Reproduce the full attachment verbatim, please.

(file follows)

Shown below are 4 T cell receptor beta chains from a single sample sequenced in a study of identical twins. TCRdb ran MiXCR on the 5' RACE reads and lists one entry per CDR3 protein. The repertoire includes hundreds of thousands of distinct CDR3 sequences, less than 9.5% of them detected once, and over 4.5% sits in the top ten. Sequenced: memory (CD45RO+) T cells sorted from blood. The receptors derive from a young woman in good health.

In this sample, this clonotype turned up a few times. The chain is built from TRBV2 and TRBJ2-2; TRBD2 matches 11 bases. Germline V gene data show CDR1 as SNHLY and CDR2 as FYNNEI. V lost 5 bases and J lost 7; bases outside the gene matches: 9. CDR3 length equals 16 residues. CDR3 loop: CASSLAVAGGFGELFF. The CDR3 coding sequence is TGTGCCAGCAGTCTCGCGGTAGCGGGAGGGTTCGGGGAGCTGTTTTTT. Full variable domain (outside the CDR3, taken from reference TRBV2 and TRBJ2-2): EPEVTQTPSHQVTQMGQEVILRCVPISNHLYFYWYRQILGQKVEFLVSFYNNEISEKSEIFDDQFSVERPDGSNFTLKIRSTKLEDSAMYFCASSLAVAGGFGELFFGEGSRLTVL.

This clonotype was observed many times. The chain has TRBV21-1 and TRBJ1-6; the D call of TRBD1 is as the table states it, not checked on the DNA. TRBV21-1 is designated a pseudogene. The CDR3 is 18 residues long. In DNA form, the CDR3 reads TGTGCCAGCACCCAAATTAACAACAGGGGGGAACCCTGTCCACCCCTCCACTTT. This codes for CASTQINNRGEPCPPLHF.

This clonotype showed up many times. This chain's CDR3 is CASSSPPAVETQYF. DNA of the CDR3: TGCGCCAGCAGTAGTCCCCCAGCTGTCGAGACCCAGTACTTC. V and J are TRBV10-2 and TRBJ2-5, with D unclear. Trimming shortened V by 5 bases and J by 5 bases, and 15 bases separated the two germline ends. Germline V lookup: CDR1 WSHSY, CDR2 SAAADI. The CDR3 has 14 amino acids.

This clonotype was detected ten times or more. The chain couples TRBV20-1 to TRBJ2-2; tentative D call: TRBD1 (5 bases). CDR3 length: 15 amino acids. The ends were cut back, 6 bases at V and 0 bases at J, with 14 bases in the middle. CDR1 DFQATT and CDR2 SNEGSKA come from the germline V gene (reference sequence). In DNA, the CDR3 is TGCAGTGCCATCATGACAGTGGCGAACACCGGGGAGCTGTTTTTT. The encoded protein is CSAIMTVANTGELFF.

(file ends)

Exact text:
Shown below are 4 T cell receptor beta chains from a single sample sequenced in a study of identical twins. TCRdb ran MiXCR on the 5' RACE reads and lists one entry per CDR3 protein. The repertoire includes hundreds of thousands of distinct CDR3 sequences, less than 9.5% of them detected once, and over 4.5% sits in the top ten. Sequenced: memory (CD45RO+) T cells sorted from blood. The receptors derive from a young woman in good health.

In this sample, this clonotype turned up a few times. The chain is built from TRBV2 and TRBJ2-2; TRBD2 matches 11 bases. Germline V gene data show CDR1 as SNHLY and CDR2 as FYNNEI. V lost 5 bases and J lost 7; bases outside the gene matches: 9. CDR3 length equals 16 residues. CDR3 loop: CASSLAVAGGFGELFF. The CDR3 coding sequence is TGTGCCAGCAGTCTCGCGGTAGCGGGAGGGTTCGGGGAGCTGTTTTTT. Full variable domain (outside the CDR3, taken from reference TRBV2 and TRBJ2-2): EPEVTQTPSHQVTQMGQEVILRCVPISNHLYFYWYRQILGQKVEFLVSFYNNEISEKSEIFDDQFSVERPDGSNFTLKIRSTKLEDSAMYFCASSLAVAGGFGELFFGEGSRLTVL.

This clonotype was observed many times. The chain has TRBV21-1 and TRBJ1-6; the D call of TRBD1 is as the table states it, not checked on the DNA. TRBV21-1 is designated a pseudogene. The CDR3 is 18 residues long. In DNA form, the CDR3 reads TGTGCCAGCACCCAAATTAACAACAGGGGGGAACCCTGTCCACCCCTCCACTTT. This codes for CASTQINNRGEPCPPLHF.

This clonotype showed up many times. This chain's CDR3 is CASSSPPAVETQYF. DNA of the CDR3: TGCGCCAGCAGTAGTCCCCCAGCTGTCGAGACCCAGTACTTC. V and J are TRBV10-2 and TRBJ2-5, with D unclear. Trimming shortened V by 5 bases and J by 5 bases, and 15 bases separated the two germline ends. Germline V lookup: CDR1 WSHSY, CDR2 SAAADI. The CDR3 has 14 amino acids.

This clonotype was detected ten times or more. The chain couples TRBV20-1 to TRBJ2-2; tentative D call: TRBD1 (5 bases). CDR3 length: 15 amino acids. The ends were cut back, 6 bases at V and 0 bases at J, with 14 bases in the middle. CDR1 DFQATT and CDR2 SNEGSKA come from the germline V gene (reference sequence). In DNA, the CDR3 is TGCAGTGCCATCATGACAGTGGCGAACACCGGGGAGCTGTTTTTT. The encoded protein is CSAIMTVANTGELFF.